“The appalling extent of mine-contamination in Iraq, is still producing dreadful consequences on the health and livelihood of the conflict affected communities. Therefore, Italy remains fully engaged in pursuing the objective of a mine free Iraq and in supporting UNMAS endeavour toward such goal”.

Mr. Lubomir Macko, Ambassador of the Slovak Republic in Beirut, added:

Watching the dramatic events unfolding in today’s Iraq we should not forget that many of its people still suffer from the consequences of the conflicts, the main phase of which is already over. Unexploded mines and explosive hazards continue to claim victims among civilians who want to return to their homes and rebuild their lives there.

“That is why UNMAS’s work in Iraq is extremely important and I am glad that the Slovak Republic could support it by a financial contribution. Iraq is one of the main recipients of Slovak humanitarian aid.”

Explosive hazards are found everywhere: in infrastructure, schools, hospitals, homes and under bridges. These deadly items not only hinder reconstruction and stabilization efforts, but also impede the return of displaced communities to some kind of normal life. That is why UNMAS work in Iraq remains critical and we are very grateful for the support received by Belgium, Italy and Slovakia.” said Mr. Pehr Lodhammar, UNMAS Senior Programme Manager in Iraq.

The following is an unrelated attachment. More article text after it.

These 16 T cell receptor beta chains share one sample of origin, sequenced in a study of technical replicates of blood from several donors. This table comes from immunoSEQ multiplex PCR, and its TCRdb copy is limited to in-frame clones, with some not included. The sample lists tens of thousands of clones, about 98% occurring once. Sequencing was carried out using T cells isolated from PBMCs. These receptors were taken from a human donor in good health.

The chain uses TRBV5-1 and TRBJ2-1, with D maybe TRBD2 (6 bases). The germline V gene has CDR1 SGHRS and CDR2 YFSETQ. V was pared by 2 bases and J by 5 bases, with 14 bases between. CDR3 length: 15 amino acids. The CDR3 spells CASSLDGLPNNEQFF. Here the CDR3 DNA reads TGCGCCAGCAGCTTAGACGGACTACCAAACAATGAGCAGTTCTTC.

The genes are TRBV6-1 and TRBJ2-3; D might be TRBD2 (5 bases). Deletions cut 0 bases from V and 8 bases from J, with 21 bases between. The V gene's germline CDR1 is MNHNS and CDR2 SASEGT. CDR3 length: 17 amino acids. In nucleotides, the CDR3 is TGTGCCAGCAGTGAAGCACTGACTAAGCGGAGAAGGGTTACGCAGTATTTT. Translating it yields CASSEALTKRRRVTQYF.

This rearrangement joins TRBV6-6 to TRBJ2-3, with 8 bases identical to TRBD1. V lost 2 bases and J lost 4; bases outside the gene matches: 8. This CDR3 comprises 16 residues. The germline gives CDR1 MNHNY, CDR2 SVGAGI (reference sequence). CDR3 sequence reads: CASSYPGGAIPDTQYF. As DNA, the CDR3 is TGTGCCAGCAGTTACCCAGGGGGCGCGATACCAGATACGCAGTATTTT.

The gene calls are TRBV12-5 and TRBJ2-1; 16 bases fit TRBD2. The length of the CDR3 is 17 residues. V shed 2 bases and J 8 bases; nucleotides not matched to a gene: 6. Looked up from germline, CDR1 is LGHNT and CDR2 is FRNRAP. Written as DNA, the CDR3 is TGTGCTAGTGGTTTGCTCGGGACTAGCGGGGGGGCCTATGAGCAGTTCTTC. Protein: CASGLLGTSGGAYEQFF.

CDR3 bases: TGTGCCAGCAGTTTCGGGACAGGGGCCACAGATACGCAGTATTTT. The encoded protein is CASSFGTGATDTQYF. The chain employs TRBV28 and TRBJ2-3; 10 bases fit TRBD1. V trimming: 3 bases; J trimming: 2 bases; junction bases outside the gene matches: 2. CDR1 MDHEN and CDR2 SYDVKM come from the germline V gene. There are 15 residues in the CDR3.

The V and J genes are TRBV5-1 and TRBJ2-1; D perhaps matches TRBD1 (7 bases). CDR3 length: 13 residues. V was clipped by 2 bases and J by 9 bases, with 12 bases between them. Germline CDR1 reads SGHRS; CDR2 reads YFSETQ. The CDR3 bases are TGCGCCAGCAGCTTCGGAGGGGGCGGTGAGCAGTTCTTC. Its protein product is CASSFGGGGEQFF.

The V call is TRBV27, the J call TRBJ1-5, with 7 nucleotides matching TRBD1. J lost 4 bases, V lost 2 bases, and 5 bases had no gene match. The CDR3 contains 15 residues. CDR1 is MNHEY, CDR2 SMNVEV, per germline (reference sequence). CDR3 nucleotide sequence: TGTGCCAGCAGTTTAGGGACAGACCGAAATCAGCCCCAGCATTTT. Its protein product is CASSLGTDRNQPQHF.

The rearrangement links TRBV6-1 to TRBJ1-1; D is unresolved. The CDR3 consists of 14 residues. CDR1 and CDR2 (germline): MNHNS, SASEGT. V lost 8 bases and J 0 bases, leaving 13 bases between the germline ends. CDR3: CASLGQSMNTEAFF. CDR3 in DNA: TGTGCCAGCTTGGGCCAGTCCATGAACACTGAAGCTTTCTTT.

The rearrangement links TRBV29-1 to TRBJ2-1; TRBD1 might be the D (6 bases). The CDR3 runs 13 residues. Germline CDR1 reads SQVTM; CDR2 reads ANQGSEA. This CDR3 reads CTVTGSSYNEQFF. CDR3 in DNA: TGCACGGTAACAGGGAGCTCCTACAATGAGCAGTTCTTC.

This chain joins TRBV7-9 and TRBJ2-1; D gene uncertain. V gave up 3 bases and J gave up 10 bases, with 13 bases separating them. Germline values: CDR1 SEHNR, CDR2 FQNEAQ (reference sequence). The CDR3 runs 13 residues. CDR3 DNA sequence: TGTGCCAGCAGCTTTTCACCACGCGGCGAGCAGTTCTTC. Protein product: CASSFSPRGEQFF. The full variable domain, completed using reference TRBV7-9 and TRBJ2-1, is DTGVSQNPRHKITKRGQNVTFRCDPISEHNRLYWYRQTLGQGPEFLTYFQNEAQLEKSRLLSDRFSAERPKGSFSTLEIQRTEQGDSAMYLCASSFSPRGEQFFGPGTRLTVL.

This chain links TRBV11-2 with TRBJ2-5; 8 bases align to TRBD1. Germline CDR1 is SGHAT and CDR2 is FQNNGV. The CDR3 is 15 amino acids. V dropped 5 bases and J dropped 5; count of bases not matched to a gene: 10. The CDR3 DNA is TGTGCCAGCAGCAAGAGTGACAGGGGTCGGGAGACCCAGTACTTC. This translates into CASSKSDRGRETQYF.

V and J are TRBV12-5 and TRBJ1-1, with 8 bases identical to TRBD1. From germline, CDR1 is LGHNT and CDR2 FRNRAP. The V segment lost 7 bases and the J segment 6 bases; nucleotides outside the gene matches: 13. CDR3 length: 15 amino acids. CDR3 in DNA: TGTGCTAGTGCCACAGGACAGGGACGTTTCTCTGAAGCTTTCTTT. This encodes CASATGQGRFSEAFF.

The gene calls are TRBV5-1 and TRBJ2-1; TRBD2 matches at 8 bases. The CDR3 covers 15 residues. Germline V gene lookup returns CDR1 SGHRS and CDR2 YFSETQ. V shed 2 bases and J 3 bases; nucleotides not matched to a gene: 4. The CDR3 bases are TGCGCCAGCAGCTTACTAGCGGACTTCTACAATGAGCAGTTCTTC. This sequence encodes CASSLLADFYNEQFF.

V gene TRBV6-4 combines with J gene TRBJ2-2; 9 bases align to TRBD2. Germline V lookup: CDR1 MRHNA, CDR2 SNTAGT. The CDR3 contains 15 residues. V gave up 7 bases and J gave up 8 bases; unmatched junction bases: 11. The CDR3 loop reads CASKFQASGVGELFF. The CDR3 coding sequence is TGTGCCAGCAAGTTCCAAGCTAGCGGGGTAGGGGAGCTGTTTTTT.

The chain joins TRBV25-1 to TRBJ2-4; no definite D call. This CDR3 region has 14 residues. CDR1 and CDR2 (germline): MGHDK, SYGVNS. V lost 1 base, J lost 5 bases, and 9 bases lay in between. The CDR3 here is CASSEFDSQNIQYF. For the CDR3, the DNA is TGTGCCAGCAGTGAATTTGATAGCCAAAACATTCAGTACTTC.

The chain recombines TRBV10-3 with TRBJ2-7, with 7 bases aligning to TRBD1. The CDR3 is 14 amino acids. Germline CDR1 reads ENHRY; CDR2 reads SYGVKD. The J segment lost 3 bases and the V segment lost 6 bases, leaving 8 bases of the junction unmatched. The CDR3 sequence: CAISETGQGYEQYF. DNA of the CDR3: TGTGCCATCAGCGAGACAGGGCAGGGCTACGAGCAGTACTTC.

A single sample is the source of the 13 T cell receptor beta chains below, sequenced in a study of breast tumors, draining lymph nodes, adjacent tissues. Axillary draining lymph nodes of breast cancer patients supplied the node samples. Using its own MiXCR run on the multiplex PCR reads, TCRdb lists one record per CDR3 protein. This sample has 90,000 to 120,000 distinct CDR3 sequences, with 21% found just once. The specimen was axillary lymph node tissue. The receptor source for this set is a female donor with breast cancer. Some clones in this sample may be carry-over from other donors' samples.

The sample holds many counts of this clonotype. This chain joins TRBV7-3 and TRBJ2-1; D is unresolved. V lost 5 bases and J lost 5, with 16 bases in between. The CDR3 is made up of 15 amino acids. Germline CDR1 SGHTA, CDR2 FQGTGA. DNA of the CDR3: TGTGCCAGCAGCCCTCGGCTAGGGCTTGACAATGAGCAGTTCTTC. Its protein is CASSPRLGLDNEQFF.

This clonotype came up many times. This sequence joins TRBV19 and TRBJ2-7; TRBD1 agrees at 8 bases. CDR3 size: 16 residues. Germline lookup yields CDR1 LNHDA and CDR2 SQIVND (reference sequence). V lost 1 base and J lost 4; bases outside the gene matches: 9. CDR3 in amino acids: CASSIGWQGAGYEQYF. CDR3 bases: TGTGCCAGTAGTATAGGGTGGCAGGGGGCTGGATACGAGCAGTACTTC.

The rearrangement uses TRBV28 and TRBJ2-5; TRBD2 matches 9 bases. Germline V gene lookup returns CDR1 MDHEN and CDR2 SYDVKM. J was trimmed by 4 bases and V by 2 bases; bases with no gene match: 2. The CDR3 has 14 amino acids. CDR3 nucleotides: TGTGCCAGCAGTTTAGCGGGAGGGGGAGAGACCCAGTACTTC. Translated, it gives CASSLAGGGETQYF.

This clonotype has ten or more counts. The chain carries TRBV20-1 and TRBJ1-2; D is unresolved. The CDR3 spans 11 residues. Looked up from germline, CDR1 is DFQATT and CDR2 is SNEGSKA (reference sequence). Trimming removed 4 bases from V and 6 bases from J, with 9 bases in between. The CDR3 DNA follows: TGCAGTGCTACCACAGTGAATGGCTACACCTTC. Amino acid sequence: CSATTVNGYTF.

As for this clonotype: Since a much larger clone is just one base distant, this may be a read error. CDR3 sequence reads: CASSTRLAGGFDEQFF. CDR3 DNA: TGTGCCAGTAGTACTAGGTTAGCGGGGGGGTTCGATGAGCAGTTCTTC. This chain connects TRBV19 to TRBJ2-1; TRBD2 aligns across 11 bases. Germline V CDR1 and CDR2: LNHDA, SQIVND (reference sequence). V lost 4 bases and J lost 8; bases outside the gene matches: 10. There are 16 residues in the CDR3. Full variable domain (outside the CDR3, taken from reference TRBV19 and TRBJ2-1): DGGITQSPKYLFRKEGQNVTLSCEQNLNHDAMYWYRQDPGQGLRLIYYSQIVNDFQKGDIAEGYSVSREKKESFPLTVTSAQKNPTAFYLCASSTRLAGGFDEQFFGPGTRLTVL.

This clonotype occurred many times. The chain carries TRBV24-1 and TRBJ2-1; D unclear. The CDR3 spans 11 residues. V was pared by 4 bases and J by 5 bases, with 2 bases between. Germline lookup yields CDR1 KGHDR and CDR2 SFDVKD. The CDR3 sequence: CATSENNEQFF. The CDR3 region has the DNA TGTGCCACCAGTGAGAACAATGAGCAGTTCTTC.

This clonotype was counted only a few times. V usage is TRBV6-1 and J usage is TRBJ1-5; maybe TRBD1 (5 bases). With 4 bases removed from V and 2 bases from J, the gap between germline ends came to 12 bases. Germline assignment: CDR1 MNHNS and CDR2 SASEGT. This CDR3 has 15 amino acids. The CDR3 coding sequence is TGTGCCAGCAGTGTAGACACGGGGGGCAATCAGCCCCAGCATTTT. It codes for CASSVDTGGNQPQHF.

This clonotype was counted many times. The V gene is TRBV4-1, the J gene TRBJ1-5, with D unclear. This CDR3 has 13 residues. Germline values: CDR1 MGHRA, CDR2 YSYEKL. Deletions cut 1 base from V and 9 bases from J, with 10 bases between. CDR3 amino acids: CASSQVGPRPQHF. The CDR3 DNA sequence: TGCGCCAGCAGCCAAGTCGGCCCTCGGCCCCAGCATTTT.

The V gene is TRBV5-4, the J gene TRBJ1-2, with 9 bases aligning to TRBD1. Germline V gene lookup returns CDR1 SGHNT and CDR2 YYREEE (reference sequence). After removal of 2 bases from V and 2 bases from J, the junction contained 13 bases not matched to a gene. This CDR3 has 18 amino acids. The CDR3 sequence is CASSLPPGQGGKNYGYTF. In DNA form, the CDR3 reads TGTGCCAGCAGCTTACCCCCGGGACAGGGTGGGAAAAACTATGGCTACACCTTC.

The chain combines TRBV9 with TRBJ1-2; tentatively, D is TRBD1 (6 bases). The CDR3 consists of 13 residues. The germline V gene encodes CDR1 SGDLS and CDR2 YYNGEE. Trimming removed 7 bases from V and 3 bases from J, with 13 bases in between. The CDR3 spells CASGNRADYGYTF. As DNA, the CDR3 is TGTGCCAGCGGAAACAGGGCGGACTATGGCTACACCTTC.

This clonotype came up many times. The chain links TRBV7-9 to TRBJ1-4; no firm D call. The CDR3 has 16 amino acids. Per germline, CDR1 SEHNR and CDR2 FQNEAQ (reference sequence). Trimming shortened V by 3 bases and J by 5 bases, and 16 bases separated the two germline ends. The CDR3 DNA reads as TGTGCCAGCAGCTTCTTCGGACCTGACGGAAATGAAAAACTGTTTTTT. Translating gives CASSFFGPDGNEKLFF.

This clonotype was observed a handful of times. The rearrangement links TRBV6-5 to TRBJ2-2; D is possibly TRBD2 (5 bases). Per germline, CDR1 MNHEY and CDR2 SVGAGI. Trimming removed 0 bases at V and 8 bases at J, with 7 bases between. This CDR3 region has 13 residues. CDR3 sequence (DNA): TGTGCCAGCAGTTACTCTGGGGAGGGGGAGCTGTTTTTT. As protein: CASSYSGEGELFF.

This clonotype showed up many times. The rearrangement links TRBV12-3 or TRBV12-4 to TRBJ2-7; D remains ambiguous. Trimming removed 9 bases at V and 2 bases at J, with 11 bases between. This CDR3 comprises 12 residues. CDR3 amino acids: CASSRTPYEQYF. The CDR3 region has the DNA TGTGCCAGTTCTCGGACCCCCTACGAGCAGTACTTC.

(Source: UN)

The United Nations Mine Action Service (UNMAS) in Iraq welcomes an additional contribution of EUR 2 million (approximately USD 2.2 million) from the Federal Republic of Germany for the survey and clearance of explosive hazards in support of humanitarian and stabilization initiatives.

The conflict with the Islamic State of Iraq and the Levant (ISIL) in Iraq has resulted in complex and extensive explosive hazard contamination and displaced 5.8 million of people since 2014.